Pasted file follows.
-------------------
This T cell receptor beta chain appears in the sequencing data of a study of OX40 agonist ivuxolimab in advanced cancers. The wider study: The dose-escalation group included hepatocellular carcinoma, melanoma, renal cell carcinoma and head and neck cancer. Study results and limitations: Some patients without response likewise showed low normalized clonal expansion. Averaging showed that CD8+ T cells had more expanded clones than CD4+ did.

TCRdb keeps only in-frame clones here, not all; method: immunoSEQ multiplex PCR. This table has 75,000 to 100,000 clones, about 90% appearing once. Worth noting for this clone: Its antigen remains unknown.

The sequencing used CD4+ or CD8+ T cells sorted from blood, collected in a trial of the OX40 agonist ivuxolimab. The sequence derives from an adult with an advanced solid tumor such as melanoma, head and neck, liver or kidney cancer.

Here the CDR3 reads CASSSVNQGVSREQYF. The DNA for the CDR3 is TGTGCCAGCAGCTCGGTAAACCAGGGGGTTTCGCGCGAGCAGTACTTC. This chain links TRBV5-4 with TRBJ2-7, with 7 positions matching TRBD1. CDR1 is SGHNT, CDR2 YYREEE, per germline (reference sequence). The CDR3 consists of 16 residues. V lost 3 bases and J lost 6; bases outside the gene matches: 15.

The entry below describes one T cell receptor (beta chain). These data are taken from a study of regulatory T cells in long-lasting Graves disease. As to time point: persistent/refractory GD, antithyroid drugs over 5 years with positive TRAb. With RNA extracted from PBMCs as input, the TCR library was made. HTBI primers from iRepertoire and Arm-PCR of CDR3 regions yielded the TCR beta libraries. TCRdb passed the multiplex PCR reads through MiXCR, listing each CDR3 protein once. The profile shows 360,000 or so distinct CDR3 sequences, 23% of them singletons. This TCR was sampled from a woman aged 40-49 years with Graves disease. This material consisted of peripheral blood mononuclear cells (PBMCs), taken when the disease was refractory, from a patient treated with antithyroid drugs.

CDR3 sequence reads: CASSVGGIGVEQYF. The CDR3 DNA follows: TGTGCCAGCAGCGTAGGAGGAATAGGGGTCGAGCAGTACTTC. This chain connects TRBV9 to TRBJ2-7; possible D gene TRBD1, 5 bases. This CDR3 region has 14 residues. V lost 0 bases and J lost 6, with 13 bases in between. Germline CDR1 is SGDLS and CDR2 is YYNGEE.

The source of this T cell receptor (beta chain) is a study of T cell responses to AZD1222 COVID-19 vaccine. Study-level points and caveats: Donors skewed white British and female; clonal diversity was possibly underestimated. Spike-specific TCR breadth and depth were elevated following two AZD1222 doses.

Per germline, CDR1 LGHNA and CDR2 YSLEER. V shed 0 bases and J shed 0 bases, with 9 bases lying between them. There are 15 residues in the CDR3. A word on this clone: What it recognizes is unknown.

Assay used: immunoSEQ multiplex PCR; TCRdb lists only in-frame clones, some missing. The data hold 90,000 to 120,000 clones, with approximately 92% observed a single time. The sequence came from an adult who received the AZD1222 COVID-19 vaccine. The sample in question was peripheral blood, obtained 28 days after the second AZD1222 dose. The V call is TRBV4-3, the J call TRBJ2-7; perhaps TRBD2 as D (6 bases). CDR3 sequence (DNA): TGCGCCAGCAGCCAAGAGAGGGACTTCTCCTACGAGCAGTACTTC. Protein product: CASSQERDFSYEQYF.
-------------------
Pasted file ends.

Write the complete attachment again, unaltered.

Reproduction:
This T cell receptor beta chain appears in the sequencing data of a study of OX40 agonist ivuxolimab in advanced cancers. The wider study: The dose-escalation group included hepatocellular carcinoma, melanoma, renal cell carcinoma and head and neck cancer. Study results and limitations: Some patients without response likewise showed low normalized clonal expansion. Averaging showed that CD8+ T cells had more expanded clones than CD4+ did.

TCRdb keeps only in-frame clones here, not all; method: immunoSEQ multiplex PCR. This table has 75,000 to 100,000 clones, about 90% appearing once. Worth noting for this clone: Its antigen remains unknown.

The sequencing used CD4+ or CD8+ T cells sorted from blood, collected in a trial of the OX40 agonist ivuxolimab. The sequence derives from an adult with an advanced solid tumor such as melanoma, head and neck, liver or kidney cancer.

Here the CDR3 reads CASSSVNQGVSREQYF. The DNA for the CDR3 is TGTGCCAGCAGCTCGGTAAACCAGGGGGTTTCGCGCGAGCAGTACTTC. This chain links TRBV5-4 with TRBJ2-7, with 7 positions matching TRBD1. CDR1 is SGHNT, CDR2 YYREEE, per germline (reference sequence). The CDR3 consists of 16 residues. V lost 3 bases and J lost 6; bases outside the gene matches: 15.

The entry below describes one T cell receptor (beta chain). These data are taken from a study of regulatory T cells in long-lasting Graves disease. As to time point: persistent/refractory GD, antithyroid drugs over 5 years with positive TRAb. With RNA extracted from PBMCs as input, the TCR library was made. HTBI primers from iRepertoire and Arm-PCR of CDR3 regions yielded the TCR beta libraries. TCRdb passed the multiplex PCR reads through MiXCR, listing each CDR3 protein once. The profile shows 360,000 or so distinct CDR3 sequences, 23% of them singletons. This TCR was sampled from a woman aged 40-49 years with Graves disease. This material consisted of peripheral blood mononuclear cells (PBMCs), taken when the disease was refractory, from a patient treated with antithyroid drugs.

CDR3 sequence reads: CASSVGGIGVEQYF. The CDR3 DNA follows: TGTGCCAGCAGCGTAGGAGGAATAGGGGTCGAGCAGTACTTC. This chain connects TRBV9 to TRBJ2-7; possible D gene TRBD1, 5 bases. This CDR3 region has 14 residues. V lost 0 bases and J lost 6, with 13 bases in between. Germline CDR1 is SGDLS and CDR2 is YYNGEE.

The source of this T cell receptor (beta chain) is a study of T cell responses to AZD1222 COVID-19 vaccine. Study-level points and caveats: Donors skewed white British and female; clonal diversity was possibly underestimated. Spike-specific TCR breadth and depth were elevated following two AZD1222 doses.

Per germline, CDR1 LGHNA and CDR2 YSLEER. V shed 0 bases and J shed 0 bases, with 9 bases lying between them. There are 15 residues in the CDR3. A word on this clone: What it recognizes is unknown.

Assay used: immunoSEQ multiplex PCR; TCRdb lists only in-frame clones, some missing. The data hold 90,000 to 120,000 clones, with approximately 92% observed a single time. The sequence came from an adult who received the AZD1222 COVID-19 vaccine. The sample in question was peripheral blood, obtained 28 days after the second AZD1222 dose. The V call is TRBV4-3, the J call TRBJ2-7; perhaps TRBD2 as D (6 bases). CDR3 sequence (DNA): TGCGCCAGCAGCCAAGAGAGGGACTTCTCCTACGAGCAGTACTTC. Protein product: CASSQERDFSYEQYF.